Texas Trees Foundation’s 2017 Dallas Urban Heat Island Effect report shows that the air temperature in Dallas is rising faster than every other city except Phoenix. The report studied the impacts and implications of air temperatures at the neighborhood level for a period of one year. Dr. Brian Stone, Professor, School of City and Regional Planning, GIT, conducted the study. Here are some important findings of the report:
- Hottest parts of Dallas averaged a high of 101°F and a low of around 80°F for five full months.
- With 52 casualties, deaths linked to heat in Dallas County were highest in 2011.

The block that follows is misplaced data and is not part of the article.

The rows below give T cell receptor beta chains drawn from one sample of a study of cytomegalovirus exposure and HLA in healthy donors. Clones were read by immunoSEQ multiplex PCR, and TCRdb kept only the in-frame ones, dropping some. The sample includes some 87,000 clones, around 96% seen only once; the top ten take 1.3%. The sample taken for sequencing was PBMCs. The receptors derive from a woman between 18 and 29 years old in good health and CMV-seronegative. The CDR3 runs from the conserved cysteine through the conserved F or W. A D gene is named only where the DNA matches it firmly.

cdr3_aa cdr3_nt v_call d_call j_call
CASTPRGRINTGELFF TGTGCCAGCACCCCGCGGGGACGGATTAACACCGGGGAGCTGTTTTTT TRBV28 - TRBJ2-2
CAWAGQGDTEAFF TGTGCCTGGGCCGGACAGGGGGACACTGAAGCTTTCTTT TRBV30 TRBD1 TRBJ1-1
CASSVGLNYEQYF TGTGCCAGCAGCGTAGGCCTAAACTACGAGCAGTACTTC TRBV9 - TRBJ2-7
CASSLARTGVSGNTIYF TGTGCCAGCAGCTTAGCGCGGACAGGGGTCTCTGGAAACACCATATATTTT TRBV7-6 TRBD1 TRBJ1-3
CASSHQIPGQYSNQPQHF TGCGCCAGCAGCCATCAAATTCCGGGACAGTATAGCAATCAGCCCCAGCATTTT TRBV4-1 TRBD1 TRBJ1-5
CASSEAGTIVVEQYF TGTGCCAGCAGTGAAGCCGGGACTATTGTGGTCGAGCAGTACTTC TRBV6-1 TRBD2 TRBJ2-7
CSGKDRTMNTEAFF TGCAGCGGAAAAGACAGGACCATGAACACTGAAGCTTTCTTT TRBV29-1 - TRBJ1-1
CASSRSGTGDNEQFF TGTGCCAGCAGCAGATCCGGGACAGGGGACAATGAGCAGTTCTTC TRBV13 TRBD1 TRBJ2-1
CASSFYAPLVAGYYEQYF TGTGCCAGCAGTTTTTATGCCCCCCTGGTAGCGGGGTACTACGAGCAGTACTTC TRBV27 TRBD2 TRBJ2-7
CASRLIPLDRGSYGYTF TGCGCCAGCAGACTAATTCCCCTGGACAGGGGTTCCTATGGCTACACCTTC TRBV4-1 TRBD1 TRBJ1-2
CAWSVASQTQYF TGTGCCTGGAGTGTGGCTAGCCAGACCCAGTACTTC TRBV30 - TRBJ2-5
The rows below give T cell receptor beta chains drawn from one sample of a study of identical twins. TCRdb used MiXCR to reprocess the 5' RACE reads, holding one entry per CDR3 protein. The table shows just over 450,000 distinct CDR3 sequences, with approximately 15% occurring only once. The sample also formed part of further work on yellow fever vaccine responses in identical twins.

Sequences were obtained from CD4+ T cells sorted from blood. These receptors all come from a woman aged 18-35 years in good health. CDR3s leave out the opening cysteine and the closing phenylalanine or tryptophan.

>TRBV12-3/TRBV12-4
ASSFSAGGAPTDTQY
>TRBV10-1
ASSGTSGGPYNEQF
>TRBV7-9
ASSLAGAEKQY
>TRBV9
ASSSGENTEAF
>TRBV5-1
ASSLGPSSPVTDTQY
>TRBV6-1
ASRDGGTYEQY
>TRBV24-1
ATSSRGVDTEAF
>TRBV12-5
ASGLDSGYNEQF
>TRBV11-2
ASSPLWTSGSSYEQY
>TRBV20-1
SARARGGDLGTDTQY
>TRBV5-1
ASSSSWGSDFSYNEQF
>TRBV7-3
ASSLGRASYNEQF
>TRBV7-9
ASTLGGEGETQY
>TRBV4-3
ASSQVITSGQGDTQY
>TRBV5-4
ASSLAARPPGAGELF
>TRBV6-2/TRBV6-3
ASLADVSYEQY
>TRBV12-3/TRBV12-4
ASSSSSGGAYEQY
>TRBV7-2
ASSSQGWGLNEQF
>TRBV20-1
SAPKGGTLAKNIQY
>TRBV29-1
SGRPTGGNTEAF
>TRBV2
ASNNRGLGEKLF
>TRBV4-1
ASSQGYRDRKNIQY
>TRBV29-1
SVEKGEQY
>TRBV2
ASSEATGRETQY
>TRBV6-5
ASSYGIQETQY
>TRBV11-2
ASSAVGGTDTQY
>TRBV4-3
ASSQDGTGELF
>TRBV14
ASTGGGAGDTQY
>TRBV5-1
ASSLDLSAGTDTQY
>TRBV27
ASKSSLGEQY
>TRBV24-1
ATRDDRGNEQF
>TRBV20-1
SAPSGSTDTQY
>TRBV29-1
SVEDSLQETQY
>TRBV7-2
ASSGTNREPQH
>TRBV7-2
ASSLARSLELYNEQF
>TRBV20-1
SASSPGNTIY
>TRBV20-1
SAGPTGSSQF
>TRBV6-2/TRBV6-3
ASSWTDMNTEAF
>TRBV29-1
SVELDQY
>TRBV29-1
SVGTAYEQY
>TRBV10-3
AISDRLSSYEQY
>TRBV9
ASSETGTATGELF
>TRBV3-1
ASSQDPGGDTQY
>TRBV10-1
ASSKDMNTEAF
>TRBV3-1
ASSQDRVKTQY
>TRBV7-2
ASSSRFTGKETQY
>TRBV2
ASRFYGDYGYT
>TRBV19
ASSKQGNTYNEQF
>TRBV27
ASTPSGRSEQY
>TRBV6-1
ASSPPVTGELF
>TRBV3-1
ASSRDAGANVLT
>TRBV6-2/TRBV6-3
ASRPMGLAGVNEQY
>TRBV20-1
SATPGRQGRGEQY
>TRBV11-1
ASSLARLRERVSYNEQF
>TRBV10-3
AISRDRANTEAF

- Deaths reduced by over 20% by planting trees in the hottest areas with high density residential because of the decrease in temperature.
According to the study, “Cities do not cause heat waves – they amplify them. Human activities on climate at the city/regional scale, accounting for both land surface changes and emissions of greenhouses gases, may be twice as great as the impacts of greenhouse gases alone.”
CEO Texas Trees Foundation Janette Monear said “Our foundation is focused on making spaces cooler, greener and cleaner, and data has long affirmed that trees are vital to achieve this laudable and critical goal.” He further added “North Texas is seeing unprecedented growth, and with growth comes new buildings, roads and parking lots. It’s imperative that we come together to balance the grey with the green to ensure North Texas is a desirable place to live and work.”
The study was funded by American Forests, Alliance Data and Wells Fargo. You can find the study here.